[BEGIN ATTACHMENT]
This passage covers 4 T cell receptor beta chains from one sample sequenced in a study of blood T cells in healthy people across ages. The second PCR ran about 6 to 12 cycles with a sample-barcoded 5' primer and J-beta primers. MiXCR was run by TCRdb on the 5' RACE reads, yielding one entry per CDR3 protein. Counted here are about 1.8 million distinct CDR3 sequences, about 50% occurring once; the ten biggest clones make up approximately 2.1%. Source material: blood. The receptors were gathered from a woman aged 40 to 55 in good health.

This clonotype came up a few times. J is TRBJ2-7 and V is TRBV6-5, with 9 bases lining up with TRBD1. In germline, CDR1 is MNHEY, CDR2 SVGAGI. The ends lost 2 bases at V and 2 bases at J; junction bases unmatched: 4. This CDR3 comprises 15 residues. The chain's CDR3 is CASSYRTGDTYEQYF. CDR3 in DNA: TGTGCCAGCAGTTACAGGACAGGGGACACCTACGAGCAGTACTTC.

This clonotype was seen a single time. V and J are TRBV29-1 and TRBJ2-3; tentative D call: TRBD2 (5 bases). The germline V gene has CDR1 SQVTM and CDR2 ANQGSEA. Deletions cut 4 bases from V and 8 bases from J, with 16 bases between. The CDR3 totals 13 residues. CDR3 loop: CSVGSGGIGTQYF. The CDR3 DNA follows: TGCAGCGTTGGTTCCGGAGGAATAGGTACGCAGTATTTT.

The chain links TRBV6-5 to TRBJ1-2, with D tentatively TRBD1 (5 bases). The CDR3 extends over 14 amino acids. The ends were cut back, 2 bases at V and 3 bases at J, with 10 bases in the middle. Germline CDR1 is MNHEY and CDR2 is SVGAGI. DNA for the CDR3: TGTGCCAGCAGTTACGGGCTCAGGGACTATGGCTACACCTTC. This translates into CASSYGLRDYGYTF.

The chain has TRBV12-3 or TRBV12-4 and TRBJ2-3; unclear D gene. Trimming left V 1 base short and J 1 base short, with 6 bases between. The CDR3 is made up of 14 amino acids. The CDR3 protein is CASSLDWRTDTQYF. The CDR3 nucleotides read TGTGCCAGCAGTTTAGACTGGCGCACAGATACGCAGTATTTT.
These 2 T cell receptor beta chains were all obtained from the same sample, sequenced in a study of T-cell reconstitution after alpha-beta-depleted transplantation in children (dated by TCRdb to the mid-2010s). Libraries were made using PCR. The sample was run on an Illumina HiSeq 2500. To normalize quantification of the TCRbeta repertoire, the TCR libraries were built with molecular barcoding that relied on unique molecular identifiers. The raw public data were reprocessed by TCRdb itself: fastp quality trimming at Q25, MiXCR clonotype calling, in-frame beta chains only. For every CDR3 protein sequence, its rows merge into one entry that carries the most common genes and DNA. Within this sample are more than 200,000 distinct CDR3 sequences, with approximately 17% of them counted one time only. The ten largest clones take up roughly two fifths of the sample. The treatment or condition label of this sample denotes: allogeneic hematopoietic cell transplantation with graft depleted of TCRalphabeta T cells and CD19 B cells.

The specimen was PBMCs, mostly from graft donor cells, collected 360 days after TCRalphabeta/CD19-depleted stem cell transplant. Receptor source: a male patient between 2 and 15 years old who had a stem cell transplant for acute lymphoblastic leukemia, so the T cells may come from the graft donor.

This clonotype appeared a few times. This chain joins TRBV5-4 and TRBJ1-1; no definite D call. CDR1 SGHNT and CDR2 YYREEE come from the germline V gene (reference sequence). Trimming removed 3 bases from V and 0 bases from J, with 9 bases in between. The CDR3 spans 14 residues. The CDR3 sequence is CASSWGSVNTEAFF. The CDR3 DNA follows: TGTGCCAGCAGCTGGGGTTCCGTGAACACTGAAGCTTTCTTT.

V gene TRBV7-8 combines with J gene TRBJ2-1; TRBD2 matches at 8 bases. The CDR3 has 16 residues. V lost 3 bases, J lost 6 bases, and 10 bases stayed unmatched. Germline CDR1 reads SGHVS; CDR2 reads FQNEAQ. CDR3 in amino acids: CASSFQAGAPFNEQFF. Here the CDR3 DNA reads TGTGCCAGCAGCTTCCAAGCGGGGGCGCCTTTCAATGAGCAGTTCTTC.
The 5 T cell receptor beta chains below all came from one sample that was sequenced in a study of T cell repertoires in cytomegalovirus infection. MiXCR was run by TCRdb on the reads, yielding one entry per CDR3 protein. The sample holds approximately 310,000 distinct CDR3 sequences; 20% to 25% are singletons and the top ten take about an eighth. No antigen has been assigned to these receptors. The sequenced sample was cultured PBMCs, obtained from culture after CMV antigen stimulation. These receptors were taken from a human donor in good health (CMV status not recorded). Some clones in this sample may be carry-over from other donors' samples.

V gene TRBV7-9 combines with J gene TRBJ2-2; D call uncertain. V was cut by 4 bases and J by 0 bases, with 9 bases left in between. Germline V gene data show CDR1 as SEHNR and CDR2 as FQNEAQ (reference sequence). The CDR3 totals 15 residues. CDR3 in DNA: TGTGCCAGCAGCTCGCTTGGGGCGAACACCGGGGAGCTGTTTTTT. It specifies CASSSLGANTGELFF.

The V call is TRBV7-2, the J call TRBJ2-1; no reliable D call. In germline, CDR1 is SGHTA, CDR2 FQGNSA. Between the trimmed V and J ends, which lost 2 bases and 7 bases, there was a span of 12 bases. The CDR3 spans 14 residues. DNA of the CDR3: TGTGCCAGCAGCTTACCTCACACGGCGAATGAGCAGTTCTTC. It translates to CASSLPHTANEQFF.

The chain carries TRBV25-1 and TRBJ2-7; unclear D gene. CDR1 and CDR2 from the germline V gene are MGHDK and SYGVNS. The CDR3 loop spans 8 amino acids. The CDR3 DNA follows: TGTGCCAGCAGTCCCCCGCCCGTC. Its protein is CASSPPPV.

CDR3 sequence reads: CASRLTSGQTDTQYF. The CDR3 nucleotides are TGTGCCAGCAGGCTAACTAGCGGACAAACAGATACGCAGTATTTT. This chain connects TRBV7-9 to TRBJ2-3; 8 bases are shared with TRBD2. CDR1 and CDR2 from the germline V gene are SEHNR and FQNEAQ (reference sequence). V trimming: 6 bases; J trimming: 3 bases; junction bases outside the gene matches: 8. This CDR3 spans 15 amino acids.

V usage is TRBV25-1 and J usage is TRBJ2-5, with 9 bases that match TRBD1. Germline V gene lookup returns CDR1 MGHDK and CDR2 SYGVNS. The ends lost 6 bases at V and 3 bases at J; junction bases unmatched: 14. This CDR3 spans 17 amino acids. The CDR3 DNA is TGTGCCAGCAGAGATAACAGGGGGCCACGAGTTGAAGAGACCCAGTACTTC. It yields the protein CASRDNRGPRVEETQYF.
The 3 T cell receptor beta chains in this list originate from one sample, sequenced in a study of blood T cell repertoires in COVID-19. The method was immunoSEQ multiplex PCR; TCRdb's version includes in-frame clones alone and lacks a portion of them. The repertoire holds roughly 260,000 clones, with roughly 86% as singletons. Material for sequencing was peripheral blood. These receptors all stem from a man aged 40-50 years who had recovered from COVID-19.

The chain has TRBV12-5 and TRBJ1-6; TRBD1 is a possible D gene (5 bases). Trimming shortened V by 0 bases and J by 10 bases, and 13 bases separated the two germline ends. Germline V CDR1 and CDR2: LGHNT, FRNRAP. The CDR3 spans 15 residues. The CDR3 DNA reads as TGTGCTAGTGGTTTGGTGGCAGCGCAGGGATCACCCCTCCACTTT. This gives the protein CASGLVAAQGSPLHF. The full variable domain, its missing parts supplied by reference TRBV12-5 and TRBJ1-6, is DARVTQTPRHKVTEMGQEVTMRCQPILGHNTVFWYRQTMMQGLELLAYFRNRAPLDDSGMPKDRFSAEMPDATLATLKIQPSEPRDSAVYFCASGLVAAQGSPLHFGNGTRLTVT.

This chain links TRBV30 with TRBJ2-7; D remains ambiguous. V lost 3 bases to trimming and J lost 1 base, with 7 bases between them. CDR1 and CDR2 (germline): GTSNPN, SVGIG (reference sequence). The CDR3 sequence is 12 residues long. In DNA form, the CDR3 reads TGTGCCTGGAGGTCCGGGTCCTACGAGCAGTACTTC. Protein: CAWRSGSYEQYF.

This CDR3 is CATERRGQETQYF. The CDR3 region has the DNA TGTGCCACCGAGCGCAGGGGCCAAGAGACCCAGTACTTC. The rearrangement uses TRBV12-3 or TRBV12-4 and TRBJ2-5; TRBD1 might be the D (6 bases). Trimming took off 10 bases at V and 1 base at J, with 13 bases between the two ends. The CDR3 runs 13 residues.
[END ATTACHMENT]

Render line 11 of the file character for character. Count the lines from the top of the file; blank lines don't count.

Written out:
V gene TRBV7-9 combines with J gene TRBJ2-2; D call uncertain. V was cut by 4 bases and J by 0 bases, with 9 bases left in between. Germline V gene data show CDR1 as SEHNR and CDR2 as FQNEAQ (reference sequence). The CDR3 totals 15 residues. CDR3 in DNA: TGTGCCAGCAGCTCGCTTGGGGCGAACACCGGGGAGCTGTTTTTT. It specifies CASSSLGANTGELFF.